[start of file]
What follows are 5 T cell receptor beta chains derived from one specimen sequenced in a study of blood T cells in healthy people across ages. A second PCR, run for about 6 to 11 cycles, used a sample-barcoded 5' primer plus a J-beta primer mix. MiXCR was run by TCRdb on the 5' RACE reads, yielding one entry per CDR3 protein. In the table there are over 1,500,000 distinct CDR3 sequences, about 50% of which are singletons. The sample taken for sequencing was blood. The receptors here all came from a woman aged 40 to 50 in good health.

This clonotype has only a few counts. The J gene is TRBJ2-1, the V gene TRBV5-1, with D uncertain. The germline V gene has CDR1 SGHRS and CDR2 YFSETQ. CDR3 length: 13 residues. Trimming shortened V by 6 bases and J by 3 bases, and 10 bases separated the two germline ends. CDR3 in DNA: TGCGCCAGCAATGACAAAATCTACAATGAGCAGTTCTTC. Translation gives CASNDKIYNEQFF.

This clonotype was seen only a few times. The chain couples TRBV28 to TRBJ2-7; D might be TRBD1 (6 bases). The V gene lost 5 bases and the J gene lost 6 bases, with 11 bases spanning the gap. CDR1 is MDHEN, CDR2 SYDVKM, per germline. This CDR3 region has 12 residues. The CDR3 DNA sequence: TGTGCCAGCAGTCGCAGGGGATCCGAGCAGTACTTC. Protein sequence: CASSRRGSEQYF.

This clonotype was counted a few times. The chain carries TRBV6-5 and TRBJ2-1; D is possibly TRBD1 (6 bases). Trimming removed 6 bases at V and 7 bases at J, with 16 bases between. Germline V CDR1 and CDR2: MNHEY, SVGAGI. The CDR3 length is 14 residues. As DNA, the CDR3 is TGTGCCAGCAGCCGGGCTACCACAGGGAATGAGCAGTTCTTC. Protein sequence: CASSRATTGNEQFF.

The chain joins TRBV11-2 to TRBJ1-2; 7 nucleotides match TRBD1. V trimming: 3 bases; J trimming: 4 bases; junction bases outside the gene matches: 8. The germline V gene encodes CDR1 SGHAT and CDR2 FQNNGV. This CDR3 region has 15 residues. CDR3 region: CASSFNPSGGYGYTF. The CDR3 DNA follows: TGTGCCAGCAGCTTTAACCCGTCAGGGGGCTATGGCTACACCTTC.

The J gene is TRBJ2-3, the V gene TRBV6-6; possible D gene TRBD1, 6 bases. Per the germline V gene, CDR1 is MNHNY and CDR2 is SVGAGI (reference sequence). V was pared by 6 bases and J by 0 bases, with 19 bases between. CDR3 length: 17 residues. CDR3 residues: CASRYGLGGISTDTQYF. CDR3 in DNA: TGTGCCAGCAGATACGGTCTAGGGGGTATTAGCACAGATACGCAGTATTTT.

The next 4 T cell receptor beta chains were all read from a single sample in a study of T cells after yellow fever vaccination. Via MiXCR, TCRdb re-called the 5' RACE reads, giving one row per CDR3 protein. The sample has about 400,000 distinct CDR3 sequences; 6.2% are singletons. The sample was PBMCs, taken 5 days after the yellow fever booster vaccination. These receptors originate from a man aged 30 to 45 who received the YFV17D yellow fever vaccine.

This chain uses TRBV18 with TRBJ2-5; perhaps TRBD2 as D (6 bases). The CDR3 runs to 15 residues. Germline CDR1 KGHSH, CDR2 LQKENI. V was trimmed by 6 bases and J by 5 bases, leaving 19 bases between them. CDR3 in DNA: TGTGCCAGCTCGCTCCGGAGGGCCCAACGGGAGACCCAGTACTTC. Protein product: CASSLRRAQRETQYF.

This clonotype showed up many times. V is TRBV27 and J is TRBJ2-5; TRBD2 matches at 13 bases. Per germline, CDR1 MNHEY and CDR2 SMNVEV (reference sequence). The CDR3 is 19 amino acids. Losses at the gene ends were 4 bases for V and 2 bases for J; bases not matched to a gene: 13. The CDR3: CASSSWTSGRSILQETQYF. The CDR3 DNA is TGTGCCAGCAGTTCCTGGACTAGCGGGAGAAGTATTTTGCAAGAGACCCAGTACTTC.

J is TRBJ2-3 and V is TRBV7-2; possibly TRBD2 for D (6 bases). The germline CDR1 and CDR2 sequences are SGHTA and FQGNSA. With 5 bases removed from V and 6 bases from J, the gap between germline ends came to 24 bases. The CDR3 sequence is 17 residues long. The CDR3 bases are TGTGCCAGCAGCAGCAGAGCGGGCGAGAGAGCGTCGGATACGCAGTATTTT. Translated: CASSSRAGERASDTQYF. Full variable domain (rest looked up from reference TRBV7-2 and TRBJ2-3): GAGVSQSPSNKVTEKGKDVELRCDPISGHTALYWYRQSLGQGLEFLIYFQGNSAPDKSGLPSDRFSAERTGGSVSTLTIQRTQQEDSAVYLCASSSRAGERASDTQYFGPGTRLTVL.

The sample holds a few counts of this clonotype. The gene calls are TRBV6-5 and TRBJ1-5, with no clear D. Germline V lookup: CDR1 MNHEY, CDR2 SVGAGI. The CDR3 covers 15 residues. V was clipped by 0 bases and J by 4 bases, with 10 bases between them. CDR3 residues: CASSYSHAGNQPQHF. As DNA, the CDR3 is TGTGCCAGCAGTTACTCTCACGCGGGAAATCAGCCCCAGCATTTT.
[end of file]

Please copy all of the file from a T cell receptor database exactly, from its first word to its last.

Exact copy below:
What follows are 5 T cell receptor beta chains derived from one specimen sequenced in a study of blood T cells in healthy people across ages. A second PCR, run for about 6 to 11 cycles, used a sample-barcoded 5' primer plus a J-beta primer mix. MiXCR was run by TCRdb on the 5' RACE reads, yielding one entry per CDR3 protein. In the table there are over 1,500,000 distinct CDR3 sequences, about 50% of which are singletons. The sample taken for sequencing was blood. The receptors here all came from a woman aged 40 to 50 in good health.

This clonotype has only a few counts. The J gene is TRBJ2-1, the V gene TRBV5-1, with D uncertain. The germline V gene has CDR1 SGHRS and CDR2 YFSETQ. CDR3 length: 13 residues. Trimming shortened V by 6 bases and J by 3 bases, and 10 bases separated the two germline ends. CDR3 in DNA: TGCGCCAGCAATGACAAAATCTACAATGAGCAGTTCTTC. Translation gives CASNDKIYNEQFF.

This clonotype was seen only a few times. The chain couples TRBV28 to TRBJ2-7; D might be TRBD1 (6 bases). The V gene lost 5 bases and the J gene lost 6 bases, with 11 bases spanning the gap. CDR1 is MDHEN, CDR2 SYDVKM, per germline. This CDR3 region has 12 residues. The CDR3 DNA sequence: TGTGCCAGCAGTCGCAGGGGATCCGAGCAGTACTTC. Protein sequence: CASSRRGSEQYF.

This clonotype was counted a few times. The chain carries TRBV6-5 and TRBJ2-1; D is possibly TRBD1 (6 bases). Trimming removed 6 bases at V and 7 bases at J, with 16 bases between. Germline V CDR1 and CDR2: MNHEY, SVGAGI. The CDR3 length is 14 residues. As DNA, the CDR3 is TGTGCCAGCAGCCGGGCTACCACAGGGAATGAGCAGTTCTTC. Protein sequence: CASSRATTGNEQFF.

The chain joins TRBV11-2 to TRBJ1-2; 7 nucleotides match TRBD1. V trimming: 3 bases; J trimming: 4 bases; junction bases outside the gene matches: 8. The germline V gene encodes CDR1 SGHAT and CDR2 FQNNGV. This CDR3 region has 15 residues. CDR3 region: CASSFNPSGGYGYTF. The CDR3 DNA follows: TGTGCCAGCAGCTTTAACCCGTCAGGGGGCTATGGCTACACCTTC.

The J gene is TRBJ2-3, the V gene TRBV6-6; possible D gene TRBD1, 6 bases. Per the germline V gene, CDR1 is MNHNY and CDR2 is SVGAGI (reference sequence). V was pared by 6 bases and J by 0 bases, with 19 bases between. CDR3 length: 17 residues. CDR3 residues: CASRYGLGGISTDTQYF. CDR3 in DNA: TGTGCCAGCAGATACGGTCTAGGGGGTATTAGCACAGATACGCAGTATTTT.

The next 4 T cell receptor beta chains were all read from a single sample in a study of T cells after yellow fever vaccination. Via MiXCR, TCRdb re-called the 5' RACE reads, giving one row per CDR3 protein. The sample has about 400,000 distinct CDR3 sequences; 6.2% are singletons. The sample was PBMCs, taken 5 days after the yellow fever booster vaccination. These receptors originate from a man aged 30 to 45 who received the YFV17D yellow fever vaccine.

This chain uses TRBV18 with TRBJ2-5; perhaps TRBD2 as D (6 bases). The CDR3 runs to 15 residues. Germline CDR1 KGHSH, CDR2 LQKENI. V was trimmed by 6 bases and J by 5 bases, leaving 19 bases between them. CDR3 in DNA: TGTGCCAGCTCGCTCCGGAGGGCCCAACGGGAGACCCAGTACTTC. Protein product: CASSLRRAQRETQYF.

This clonotype showed up many times. V is TRBV27 and J is TRBJ2-5; TRBD2 matches at 13 bases. Per germline, CDR1 MNHEY and CDR2 SMNVEV (reference sequence). The CDR3 is 19 amino acids. Losses at the gene ends were 4 bases for V and 2 bases for J; bases not matched to a gene: 13. The CDR3: CASSSWTSGRSILQETQYF. The CDR3 DNA is TGTGCCAGCAGTTCCTGGACTAGCGGGAGAAGTATTTTGCAAGAGACCCAGTACTTC.

J is TRBJ2-3 and V is TRBV7-2; possibly TRBD2 for D (6 bases). The germline CDR1 and CDR2 sequences are SGHTA and FQGNSA. With 5 bases removed from V and 6 bases from J, the gap between germline ends came to 24 bases. The CDR3 sequence is 17 residues long. The CDR3 bases are TGTGCCAGCAGCAGCAGAGCGGGCGAGAGAGCGTCGGATACGCAGTATTTT. Translated: CASSSRAGERASDTQYF. Full variable domain (rest looked up from reference TRBV7-2 and TRBJ2-3): GAGVSQSPSNKVTEKGKDVELRCDPISGHTALYWYRQSLGQGLEFLIYFQGNSAPDKSGLPSDRFSAERTGGSVSTLTIQRTQQEDSAVYLCASSSRAGERASDTQYFGPGTRLTVL.

The sample holds a few counts of this clonotype. The gene calls are TRBV6-5 and TRBJ1-5, with no clear D. Germline V lookup: CDR1 MNHEY, CDR2 SVGAGI. The CDR3 covers 15 residues. V was clipped by 0 bases and J by 4 bases, with 10 bases between them. CDR3 residues: CASSYSHAGNQPQHF. As DNA, the CDR3 is TGTGCCAGCAGTTACTCTCACGCGGGAAATCAGCCCCAGCATTTT.